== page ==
It should get people talking ...
- The 135-year-old hospital does things differently than the rest of the U. S. healthcare industry
- This documentary might reframe the national conversation about healthcare, which is the #1 issue for American voters in the mid-term elections.
- The Mayo Clinic: Faith, Hope, Science airs Tuesday, September 25 at 8 p.m. ET on PBS.
You can watch the Cosmos marathon right now, for free!
Beloved author and astronomer Dr. Carl Sagan hosted a 13-part PBS mini-series in 1980 called Cosmos, that today many in science, the media, and regular science-minded citizens remember fondly. Sagan, often sporting a turtle neck or a corduroy jacket, amazed viewers by unraveling some of the biggest mysteries of the solar system, how stars work, the search for intelligent life beyond our planet, and other expansive topics, in ways both spellbinding and accessible.
Cut funding to the NEA and PBS? It would be incredibly costly to cut cultural spending.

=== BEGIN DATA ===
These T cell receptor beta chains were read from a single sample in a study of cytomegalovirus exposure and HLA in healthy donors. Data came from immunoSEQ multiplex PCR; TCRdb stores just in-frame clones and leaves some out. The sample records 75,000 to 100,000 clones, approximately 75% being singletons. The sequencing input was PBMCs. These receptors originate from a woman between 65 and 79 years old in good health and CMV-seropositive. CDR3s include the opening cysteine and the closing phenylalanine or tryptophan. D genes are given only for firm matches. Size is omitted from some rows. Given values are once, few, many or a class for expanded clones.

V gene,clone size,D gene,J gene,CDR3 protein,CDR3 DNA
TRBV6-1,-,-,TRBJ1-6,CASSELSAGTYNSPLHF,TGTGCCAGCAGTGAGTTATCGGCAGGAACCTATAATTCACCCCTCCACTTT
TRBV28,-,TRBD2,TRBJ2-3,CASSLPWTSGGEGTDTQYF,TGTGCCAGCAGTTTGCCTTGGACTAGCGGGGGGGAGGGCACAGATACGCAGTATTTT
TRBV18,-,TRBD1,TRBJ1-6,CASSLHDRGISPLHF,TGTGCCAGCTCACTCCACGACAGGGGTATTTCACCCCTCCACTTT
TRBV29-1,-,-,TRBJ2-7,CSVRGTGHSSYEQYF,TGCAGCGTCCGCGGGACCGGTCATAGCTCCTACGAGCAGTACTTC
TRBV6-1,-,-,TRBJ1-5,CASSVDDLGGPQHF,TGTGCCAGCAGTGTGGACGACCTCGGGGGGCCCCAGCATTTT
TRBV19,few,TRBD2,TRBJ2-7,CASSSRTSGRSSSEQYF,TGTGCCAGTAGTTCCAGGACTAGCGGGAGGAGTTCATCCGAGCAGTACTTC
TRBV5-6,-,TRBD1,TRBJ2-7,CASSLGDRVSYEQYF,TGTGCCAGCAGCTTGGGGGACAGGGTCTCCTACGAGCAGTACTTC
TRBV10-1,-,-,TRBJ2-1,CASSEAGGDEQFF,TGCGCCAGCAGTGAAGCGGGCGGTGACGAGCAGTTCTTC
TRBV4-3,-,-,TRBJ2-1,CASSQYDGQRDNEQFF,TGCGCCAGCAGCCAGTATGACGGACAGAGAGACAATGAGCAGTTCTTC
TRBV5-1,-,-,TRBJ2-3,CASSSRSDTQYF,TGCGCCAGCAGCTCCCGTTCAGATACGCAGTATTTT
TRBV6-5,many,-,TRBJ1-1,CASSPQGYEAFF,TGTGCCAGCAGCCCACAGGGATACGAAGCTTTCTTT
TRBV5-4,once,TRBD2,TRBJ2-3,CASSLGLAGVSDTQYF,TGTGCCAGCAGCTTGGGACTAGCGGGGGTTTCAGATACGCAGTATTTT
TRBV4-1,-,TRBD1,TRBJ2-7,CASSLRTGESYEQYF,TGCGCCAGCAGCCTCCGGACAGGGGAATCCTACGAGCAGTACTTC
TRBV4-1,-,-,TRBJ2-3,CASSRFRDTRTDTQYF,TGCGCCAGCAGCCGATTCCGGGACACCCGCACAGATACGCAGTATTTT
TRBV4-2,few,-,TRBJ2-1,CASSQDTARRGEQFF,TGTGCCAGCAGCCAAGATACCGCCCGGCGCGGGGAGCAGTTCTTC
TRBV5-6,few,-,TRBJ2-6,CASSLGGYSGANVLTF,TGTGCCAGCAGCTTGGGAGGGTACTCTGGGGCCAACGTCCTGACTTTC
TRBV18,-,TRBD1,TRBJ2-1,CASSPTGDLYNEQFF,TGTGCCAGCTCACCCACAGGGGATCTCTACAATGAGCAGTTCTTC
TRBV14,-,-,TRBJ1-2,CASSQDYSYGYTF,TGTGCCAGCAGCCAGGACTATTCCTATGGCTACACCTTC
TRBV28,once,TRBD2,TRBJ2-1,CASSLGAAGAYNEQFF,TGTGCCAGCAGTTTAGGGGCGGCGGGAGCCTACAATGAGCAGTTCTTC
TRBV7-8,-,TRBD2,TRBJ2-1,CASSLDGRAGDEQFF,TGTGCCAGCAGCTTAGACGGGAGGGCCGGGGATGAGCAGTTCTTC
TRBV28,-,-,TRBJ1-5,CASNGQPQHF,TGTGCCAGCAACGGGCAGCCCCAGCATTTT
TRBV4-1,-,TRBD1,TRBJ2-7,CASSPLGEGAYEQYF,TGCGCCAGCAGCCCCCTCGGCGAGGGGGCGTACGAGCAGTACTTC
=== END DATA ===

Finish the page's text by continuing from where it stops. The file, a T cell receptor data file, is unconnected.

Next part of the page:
The arts reflect what a country is, says Jane Rosenthal — so what kind of country is the US if it cuts funding to its arts communities? The NEA and PBS are two organizations on the chopping block under the Trump administration's proposed budget. Rosenthal — a film producer and co-founder of the Tribeca Film Festival — reminds us of how crucial story telling is for individuals and nations. The inaugural Tribeca Film Festival opened in 2002, just after the 9/11 terror attacks. The Tribeca Film Festival's purpose was to bring people back to the downtown neighborhood, to create a new memory for the city that wasn't based in fear. They invited Nelson Mandela to speak, and he recalled that the one thing he looked forward to when he was imprisoned on Robben Island was movie night. It created a community between the prisoners and their guards, and provided common ground for their humanity. Beyond the individual, art is also a valuable export from one nation to another, keeping lines of communication and curiosity open between cultures.